DEXILANT dosing recommendations for adult patients1

Adult dosing table

DEXILANT 30 mg should be considered for patients with moderate hepatic impairment.

DEXILANT use is not recommended in patients with severe hepatic impairment.

*Controlled studies did not extend beyond 6 months.

DEXILANT is approved for patients age 12–17 years

Recommended dosage regimen by indication for patients age 12–17 years

Patients 12-17 years of age dosing table

DEXILANT 30 mg should be considered for patients with moderate hepatic impairment.

DEXILANT use is not recommended in patients with severe hepatic impairment.

Use of DEXILANT in patients age 12 to 17 years is supported by evidence from adequate and well-controlled studies of DEXILANT capsules in adults with additional safety, efficacy and pharmacokinetic data in patients age 12 to 17 years.

The safety and effectiveness of DEXILANT have not been established in patients < 12 years of age.

Controlled studies did not extend beyond 16 weeks.

DEXILANT capsules can be taken with or without food1

Unlike lansoprazole, esomeprazole, and omeprazole, which should be taken before eating, DEXILANT can be taken without regard to food.

  • DEXILANT capsules should be swallowed whole; do not chew
  • Alternatively, capsules can be opened, sprinkled on 1 tablespoon of applesauce, and swallowed immediately. Granules should not be chewed. Do not store for later use
  • Alternatively, the capsule can be opened for administration with water via oral syringe or nasogastric tube. Please see the full prescribing information for additional administration instructions.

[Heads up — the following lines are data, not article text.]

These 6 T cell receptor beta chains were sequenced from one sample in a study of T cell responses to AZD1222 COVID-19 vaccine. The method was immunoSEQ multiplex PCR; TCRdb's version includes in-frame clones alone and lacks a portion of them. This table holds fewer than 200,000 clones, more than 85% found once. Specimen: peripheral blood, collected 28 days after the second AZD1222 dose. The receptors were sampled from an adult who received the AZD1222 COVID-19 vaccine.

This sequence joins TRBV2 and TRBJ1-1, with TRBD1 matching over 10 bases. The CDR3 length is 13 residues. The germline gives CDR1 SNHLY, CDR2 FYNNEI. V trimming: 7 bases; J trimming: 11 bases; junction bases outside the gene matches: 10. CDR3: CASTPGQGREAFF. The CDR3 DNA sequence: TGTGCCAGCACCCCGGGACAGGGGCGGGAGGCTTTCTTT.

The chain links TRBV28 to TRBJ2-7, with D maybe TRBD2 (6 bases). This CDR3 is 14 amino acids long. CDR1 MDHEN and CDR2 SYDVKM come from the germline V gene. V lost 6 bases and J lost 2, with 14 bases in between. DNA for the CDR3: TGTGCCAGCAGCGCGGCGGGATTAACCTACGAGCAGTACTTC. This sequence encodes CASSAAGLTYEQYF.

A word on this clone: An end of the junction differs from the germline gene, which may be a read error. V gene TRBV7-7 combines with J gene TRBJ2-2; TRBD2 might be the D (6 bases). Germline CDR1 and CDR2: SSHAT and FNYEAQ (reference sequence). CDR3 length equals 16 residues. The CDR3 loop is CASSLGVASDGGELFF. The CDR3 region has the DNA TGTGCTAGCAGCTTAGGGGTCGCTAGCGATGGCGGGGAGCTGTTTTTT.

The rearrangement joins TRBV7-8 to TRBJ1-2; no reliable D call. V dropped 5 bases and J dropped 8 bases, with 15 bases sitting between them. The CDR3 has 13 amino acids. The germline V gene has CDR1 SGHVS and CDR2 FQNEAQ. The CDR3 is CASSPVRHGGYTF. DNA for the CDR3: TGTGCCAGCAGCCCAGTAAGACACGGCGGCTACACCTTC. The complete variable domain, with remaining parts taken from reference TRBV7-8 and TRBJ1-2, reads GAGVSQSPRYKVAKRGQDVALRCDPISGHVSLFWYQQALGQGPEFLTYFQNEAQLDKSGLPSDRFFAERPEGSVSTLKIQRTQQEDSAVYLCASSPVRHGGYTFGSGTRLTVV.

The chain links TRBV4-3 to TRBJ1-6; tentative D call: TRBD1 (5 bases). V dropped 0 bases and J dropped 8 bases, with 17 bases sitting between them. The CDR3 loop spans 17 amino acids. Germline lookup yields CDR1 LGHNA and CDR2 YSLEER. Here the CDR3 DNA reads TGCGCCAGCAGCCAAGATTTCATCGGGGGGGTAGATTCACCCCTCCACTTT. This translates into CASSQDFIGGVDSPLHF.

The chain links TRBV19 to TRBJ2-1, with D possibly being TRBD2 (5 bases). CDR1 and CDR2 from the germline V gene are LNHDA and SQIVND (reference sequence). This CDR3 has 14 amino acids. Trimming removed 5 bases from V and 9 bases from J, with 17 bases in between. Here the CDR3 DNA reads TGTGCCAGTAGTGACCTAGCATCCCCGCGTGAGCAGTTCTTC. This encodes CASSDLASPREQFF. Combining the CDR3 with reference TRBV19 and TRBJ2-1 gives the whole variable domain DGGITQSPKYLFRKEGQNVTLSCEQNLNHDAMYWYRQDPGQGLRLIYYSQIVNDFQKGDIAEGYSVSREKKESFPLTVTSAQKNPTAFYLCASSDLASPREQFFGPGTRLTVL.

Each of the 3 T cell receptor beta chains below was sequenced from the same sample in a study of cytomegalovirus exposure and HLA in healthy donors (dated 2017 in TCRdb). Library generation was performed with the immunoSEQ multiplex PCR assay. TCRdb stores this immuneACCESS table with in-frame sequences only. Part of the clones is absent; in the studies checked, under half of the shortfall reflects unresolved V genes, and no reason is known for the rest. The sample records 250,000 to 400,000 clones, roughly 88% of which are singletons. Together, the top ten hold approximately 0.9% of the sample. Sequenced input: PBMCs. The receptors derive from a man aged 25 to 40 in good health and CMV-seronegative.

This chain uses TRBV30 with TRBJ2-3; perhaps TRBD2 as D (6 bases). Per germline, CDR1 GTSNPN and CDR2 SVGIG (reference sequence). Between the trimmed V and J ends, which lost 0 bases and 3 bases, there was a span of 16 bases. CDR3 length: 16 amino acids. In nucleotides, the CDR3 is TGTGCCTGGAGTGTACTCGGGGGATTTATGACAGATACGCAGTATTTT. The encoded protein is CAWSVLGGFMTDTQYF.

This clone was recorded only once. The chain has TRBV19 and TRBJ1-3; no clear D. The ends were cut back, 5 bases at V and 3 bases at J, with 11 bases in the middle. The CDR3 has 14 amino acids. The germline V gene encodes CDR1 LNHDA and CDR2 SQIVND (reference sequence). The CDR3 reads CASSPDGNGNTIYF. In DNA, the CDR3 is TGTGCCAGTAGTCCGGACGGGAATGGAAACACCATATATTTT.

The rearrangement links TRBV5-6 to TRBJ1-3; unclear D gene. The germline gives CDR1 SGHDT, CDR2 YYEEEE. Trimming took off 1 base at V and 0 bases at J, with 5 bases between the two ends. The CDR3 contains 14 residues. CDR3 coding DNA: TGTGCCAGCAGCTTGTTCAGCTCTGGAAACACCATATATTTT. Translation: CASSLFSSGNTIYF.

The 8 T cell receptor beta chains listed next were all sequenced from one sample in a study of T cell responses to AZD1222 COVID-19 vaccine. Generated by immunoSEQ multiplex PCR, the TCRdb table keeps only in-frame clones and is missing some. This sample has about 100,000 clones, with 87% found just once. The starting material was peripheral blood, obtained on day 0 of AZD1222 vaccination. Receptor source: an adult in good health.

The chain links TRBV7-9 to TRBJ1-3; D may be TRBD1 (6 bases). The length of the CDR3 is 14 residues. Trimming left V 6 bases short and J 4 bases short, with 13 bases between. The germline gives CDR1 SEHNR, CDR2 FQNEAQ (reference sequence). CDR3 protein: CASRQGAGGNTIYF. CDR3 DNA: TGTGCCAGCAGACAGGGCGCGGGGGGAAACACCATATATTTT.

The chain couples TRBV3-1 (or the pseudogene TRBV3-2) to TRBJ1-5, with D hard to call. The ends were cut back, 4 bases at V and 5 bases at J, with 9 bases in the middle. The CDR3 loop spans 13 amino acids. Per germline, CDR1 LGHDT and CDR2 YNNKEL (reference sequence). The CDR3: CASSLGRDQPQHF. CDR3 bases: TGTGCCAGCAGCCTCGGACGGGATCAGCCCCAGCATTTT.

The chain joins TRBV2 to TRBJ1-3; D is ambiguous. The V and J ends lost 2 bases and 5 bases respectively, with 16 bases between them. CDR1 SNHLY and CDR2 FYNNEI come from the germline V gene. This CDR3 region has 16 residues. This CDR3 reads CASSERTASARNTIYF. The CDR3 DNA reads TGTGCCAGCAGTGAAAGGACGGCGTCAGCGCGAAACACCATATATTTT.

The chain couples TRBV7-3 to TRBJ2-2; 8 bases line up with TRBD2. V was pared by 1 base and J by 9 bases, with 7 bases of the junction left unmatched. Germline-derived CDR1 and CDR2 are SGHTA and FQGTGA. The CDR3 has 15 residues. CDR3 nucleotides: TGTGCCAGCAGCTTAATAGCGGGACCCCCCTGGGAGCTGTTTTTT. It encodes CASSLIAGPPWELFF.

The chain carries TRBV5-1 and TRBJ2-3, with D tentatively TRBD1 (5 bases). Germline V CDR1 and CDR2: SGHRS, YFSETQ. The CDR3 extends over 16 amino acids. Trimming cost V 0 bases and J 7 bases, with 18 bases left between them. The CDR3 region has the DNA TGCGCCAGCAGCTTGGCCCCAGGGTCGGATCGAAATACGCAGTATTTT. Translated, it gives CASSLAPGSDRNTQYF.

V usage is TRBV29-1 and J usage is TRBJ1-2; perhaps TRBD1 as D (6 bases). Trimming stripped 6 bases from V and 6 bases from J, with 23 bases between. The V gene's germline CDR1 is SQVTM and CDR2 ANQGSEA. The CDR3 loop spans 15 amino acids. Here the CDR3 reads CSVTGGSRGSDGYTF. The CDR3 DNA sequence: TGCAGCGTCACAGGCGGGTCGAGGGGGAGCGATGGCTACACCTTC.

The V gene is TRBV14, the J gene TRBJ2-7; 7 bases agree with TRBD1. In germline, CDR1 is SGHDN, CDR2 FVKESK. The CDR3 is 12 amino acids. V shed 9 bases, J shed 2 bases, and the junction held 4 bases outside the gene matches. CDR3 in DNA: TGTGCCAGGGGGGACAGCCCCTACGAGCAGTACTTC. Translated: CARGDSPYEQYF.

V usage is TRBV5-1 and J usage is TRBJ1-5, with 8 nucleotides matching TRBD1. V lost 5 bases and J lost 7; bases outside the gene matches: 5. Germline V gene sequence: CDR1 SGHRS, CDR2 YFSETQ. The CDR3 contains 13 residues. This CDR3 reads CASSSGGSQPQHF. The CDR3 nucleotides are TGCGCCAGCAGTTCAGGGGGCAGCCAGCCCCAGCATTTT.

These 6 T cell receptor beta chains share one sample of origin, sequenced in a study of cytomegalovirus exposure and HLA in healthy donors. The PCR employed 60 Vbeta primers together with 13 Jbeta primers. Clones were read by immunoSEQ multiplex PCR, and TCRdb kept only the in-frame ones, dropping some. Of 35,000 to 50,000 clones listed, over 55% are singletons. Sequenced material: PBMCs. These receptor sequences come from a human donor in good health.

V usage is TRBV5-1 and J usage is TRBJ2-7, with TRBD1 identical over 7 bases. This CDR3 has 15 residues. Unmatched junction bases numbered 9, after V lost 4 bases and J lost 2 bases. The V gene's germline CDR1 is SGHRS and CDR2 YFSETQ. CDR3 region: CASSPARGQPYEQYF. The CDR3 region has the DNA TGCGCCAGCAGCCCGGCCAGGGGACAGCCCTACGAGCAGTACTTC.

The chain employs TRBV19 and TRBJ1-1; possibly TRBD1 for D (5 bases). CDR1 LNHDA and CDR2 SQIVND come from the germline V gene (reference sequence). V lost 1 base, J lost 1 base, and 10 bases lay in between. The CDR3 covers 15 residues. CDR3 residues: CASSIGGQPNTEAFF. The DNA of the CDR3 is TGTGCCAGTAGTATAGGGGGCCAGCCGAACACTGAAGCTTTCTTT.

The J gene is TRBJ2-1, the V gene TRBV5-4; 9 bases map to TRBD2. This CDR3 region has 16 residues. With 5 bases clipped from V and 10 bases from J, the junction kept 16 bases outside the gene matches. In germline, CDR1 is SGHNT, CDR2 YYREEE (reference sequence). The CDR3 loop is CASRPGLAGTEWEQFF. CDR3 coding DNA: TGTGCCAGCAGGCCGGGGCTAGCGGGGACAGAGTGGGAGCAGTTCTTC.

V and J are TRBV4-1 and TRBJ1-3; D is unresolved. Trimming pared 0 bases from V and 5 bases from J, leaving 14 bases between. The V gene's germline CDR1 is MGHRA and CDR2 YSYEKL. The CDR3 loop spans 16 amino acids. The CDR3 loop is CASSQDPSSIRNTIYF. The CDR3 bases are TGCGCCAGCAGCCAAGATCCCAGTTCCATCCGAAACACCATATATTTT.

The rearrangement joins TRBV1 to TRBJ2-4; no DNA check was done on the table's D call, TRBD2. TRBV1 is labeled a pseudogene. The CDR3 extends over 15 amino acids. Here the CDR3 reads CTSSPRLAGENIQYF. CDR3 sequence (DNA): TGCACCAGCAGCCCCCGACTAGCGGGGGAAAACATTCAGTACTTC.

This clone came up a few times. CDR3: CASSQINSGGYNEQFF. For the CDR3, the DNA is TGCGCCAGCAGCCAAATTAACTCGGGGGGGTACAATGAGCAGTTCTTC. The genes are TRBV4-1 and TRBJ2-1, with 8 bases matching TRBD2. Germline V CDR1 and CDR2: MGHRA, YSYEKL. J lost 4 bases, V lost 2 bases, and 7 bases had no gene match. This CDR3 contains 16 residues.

98%3 of adult patients said that DEXILANT was convenient to take and that the dosing fit their daily schedule.

Based on an internet survey conducted January 2011 of 4013 adult users who were self-reported, physician-diagnosed, with GERD/Acid Reflux Disease/EE.

HELP YOUR PATIENTS SAVE ON DEXILANT

With the DEXILANT Instant Savings Card, most commercially insured patients pay no more than $20§ for their DEXILANT capsule prescriptions and refills.

LEARN ABOUT SAVINGS

§Must meet Eligibility Requirements. This savings card covers out-of-pocket expenses greater than $20, up to a maximum benefit of $55 for a 30-day prescription or $165 for a commercially insured 90-day prescription. Most commercially insured patients pay no more than $20 for a 90-day prescription for appropriate patients.

Savings card cannot be used with government programs such as Medicare Part D and Medicaid.

  1. DEXILANT (dexlansoprazole) prescribing information. Takeda Pharmaceuticals.
  2. Metz DC, Howden CW, Perez MC, et al. Aliment Pharmacol Ther. 2009;29:742‐754.
  3. Data on file. Takeda Pharmaceuticals.
  4. Vakily M, Zhang W, Wu J, et al. Curr Med Res Opin. 2009;25:627-638.

Important Safety Information

  • DEXILANT is contraindicated in patients with known hypersensitivity to any component of the formulation. Hypersensitivity reactions, including anaphylaxis, have been reported. Acute interstitial nephritis has been reported with other proton pump inhibitors (PPIs), including lansoprazole. Discontinue DEXILANT if acute interstitial nephritis develops.
  • PPIs, including DEXILANT, are contraindicated with rilpivirine‑containing products.
  • In adults, symptomatic response with DEXILANT does not preclude the presence of gastric malignancy. Consider additional follow‑up and diagnostic testing.
  • PPI therapy may be associated with increased risk of Clostridium difficile associated diarrhea.
  • Long‑term (≥ 1 year) and multiple daily dose PPI therapy may be associated with an increased risk for osteoporosis‑related fractures of the hip, wrist, or spine. Patients should use the lowest dose and shortest duration of PPI therapy appropriate to the conditions being treated.
  • New onset or worsening of cutaneous lupus erythematosus (CLE) and systemic lupus erythematosus (SLE) have been reported in patients taking PPIs. The majority of PPI‑induced lupus erythematosus cases were CLE. Avoid administration of PPIs for longer than medically indicated. Discontinue DEXILANT and refer the patient to an appropriate specialist for evaluation, if signs or symptoms of CLE or SLE occur. Most patients improve with discontinuation of the PPI alone in 4 to 12 weeks.